The company started with Dickerson and two other employees, one of whom was a technician, and expanded organically. “We grew the company for the first five years without an outbound sales person just by sending out price lists and giving incredible service. Once we got the sales staff going the company grew steadily and today we have 70 staff.”

As a distributor, Datastor got its break landing the rights to one of the first brands of raid controllers, DPT. “New Zealand became number five in the world with the amount of products we sold. That really gave us the start – other companies saw how well we were doing and approached us.”

But Dickerson has enjoyed growing not only the company over the years, but also its people. “The biggest kick I get is to see people grow.”

He also enjoys introducing people to technology and has found future employees in some unlikely places. “One staff member who used to serve me in a vegetable shop. She was so good, I got her in and she was fantastic.”

Throughout all the different industries Dickerson has operated in he has held fast to one principle – do it better than anyone else.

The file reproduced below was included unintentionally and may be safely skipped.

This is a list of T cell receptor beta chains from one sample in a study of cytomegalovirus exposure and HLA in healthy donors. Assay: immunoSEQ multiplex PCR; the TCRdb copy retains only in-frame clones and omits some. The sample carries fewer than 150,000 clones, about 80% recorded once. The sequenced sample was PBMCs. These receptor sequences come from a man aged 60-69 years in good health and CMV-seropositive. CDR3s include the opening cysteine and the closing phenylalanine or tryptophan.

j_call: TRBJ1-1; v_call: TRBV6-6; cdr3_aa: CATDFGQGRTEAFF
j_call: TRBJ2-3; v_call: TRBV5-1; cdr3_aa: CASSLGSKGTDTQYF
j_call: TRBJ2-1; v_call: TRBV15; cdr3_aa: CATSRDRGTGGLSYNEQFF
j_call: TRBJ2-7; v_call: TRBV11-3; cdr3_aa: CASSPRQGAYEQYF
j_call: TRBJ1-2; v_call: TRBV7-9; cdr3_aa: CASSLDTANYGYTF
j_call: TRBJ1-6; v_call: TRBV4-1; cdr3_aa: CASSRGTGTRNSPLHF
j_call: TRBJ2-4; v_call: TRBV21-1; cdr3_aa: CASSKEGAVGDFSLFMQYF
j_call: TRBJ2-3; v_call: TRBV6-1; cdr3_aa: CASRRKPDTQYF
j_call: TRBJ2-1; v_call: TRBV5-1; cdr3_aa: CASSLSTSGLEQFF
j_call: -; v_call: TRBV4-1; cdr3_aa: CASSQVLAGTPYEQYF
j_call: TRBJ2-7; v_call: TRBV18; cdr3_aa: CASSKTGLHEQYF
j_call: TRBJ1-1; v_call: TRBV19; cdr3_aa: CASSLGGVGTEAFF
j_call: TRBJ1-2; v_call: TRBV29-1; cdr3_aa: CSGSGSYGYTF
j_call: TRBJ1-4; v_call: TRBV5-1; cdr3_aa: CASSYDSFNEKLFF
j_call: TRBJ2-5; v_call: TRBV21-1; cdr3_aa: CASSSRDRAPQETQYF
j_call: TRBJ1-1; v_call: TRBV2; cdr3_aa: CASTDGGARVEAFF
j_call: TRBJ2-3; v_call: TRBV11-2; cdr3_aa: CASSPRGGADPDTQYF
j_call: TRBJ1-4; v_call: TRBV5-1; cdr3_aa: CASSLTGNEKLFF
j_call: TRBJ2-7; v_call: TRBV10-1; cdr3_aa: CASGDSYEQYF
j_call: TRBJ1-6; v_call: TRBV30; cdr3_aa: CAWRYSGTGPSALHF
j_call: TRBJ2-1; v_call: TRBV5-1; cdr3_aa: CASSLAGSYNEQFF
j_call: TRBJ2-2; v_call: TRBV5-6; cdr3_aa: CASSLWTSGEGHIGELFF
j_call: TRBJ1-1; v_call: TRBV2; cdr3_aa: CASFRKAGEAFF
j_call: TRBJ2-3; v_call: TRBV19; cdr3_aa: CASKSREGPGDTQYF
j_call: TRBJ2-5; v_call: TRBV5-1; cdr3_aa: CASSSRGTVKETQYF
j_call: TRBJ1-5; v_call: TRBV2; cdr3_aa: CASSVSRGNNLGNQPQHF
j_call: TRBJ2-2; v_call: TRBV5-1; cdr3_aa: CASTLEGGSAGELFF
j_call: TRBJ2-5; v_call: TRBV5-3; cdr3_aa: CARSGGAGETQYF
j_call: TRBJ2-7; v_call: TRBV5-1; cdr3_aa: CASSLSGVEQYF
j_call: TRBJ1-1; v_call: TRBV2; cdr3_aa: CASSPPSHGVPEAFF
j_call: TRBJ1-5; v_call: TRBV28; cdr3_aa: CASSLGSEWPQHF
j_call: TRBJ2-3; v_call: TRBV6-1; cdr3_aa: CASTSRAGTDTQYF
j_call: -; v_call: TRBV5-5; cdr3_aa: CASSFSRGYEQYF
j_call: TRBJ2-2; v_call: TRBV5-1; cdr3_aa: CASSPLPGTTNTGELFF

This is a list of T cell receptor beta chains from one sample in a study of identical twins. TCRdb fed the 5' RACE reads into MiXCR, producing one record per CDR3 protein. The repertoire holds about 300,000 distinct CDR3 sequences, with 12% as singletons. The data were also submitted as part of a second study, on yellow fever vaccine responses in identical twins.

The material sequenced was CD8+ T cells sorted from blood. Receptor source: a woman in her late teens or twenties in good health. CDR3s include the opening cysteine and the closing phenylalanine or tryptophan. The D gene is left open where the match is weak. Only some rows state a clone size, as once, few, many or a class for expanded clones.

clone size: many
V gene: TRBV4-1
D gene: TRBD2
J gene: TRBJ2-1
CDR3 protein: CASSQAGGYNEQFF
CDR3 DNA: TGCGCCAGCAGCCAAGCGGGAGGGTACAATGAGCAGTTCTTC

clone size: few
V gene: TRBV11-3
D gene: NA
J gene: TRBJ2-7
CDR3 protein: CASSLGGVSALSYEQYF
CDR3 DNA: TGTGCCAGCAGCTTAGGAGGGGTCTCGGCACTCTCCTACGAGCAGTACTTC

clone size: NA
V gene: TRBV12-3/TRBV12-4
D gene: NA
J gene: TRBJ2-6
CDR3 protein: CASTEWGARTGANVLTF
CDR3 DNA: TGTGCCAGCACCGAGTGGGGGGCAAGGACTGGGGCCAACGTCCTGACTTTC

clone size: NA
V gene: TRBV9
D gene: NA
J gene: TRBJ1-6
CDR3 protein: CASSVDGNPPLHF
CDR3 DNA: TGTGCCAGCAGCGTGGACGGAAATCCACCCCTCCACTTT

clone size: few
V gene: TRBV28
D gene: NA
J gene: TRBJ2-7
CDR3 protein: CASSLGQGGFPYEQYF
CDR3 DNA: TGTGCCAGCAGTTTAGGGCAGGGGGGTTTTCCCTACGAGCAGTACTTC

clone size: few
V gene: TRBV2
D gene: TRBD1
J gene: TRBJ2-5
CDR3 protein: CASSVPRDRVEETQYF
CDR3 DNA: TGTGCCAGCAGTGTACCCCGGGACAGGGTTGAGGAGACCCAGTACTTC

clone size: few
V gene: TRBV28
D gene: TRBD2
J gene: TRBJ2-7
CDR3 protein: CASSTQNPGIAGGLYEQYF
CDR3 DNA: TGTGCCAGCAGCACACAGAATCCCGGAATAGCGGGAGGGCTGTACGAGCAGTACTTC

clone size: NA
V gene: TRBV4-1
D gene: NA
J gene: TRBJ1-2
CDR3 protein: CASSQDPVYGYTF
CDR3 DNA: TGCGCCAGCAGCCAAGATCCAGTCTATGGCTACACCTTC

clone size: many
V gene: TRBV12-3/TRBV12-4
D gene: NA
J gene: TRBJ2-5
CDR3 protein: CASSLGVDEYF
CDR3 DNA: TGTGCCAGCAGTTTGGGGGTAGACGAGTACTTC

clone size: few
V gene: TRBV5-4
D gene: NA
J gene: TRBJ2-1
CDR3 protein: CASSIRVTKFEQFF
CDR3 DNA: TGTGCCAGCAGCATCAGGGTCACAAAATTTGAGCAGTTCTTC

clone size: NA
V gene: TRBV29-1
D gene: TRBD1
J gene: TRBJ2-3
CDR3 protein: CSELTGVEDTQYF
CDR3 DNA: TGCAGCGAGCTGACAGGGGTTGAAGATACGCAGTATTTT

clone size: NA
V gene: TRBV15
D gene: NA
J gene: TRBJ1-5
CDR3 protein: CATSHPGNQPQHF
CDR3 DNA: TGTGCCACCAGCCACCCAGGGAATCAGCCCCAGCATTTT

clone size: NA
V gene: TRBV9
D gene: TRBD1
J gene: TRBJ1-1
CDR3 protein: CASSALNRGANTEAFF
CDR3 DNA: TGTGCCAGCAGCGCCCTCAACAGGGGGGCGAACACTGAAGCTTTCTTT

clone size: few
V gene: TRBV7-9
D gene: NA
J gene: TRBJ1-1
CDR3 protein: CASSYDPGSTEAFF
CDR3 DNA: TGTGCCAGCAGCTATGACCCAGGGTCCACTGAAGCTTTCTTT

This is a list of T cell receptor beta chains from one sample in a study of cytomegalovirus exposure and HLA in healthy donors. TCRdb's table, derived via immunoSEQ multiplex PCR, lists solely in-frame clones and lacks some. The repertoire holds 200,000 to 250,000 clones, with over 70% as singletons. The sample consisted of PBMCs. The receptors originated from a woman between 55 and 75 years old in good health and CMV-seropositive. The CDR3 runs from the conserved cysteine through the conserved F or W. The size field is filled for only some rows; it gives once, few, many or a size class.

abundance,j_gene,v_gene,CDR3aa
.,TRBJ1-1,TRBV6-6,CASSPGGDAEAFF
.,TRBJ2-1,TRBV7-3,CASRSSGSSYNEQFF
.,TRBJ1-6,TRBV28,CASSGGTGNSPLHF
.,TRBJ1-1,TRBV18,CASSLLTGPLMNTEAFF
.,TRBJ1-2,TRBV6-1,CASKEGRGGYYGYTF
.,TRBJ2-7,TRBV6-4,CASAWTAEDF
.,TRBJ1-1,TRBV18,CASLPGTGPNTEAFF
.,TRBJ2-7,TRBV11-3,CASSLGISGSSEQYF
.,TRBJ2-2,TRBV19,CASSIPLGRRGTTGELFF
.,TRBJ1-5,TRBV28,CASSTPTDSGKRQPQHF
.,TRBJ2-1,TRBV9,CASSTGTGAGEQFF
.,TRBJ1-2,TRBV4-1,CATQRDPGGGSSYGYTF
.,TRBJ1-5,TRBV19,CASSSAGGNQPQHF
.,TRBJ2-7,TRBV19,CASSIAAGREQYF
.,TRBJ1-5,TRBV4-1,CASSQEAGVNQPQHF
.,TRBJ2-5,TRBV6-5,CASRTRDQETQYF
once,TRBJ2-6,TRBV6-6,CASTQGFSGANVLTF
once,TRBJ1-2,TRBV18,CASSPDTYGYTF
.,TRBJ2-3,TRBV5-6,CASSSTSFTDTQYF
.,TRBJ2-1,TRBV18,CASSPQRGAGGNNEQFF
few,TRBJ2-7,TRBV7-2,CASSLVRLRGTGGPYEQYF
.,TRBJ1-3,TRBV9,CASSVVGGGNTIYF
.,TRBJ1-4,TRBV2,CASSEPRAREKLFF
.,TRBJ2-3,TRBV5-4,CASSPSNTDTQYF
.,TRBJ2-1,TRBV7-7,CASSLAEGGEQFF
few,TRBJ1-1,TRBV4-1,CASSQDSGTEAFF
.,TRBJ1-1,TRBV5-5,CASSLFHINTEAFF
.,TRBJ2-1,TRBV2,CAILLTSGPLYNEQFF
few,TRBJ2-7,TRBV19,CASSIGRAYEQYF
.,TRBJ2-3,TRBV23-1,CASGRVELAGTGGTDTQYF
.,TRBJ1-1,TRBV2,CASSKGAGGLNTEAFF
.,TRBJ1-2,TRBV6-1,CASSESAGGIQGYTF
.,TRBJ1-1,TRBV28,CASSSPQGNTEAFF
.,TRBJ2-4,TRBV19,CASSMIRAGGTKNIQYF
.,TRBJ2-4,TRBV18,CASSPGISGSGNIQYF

“It doesn’t matter what business you’re in, it is all exactly the same – it is just service. You give people what they want and customers will come back to you.”

What Dickerson knows about running a business he has learned from his own experiences. “I have never read any sales or business success books and haven’t learnt any bad habits from university professors. So I have a pretty uncluttered mind.”

Dickerson finds storage exciting, especially as capacities increase in the face of an almost insatiable appetite for storage. “I find it absolutely fascinating. Storage is what it is all about. With the internet, everything runs off storage.”

While he loves golf and classical music, of which he has an enormous collection, Dickerson still has a passion for taking to the skies. “New Zealand is so beautiful; it is wonderful to take an aircraft and fly around.”

Q&A

Favourite gadget

The IBM notebook I bought three years ago – it is so small and thin, I did a motorcycle trip around Europe with it.

Favourite website

Google is just incredible -– I use it for absolutely everything.

Favourite sports

Golf, cricket, rugby – I support the All Blacks now.

Favourite cocktail

Dry gin martini – I don’t care if it’s shaken or stirred!

If you could have a coffee with anyone, dead or alive, who would it be?

World War II pilot and Battle of Britain hero Sir Douglas Bader. Those guys were amazing – they went from flying Tiger Moths to Spitfires.

What’s been the most important technological advance in IT?

Aerial density on hard drives – it is just incredible what they can get on a square inch of hard drive now.

If you weren’t in IT what would you be doing?

I’ve done it!

What book is on your bedside table?

Lighting brochures – I’ve been building a house for 18 months, so I’m looking for the right products.

Who is/was your mentor?

Ernest Harper – South African architect/businessman – the designer of my new house and whose hotel I ran.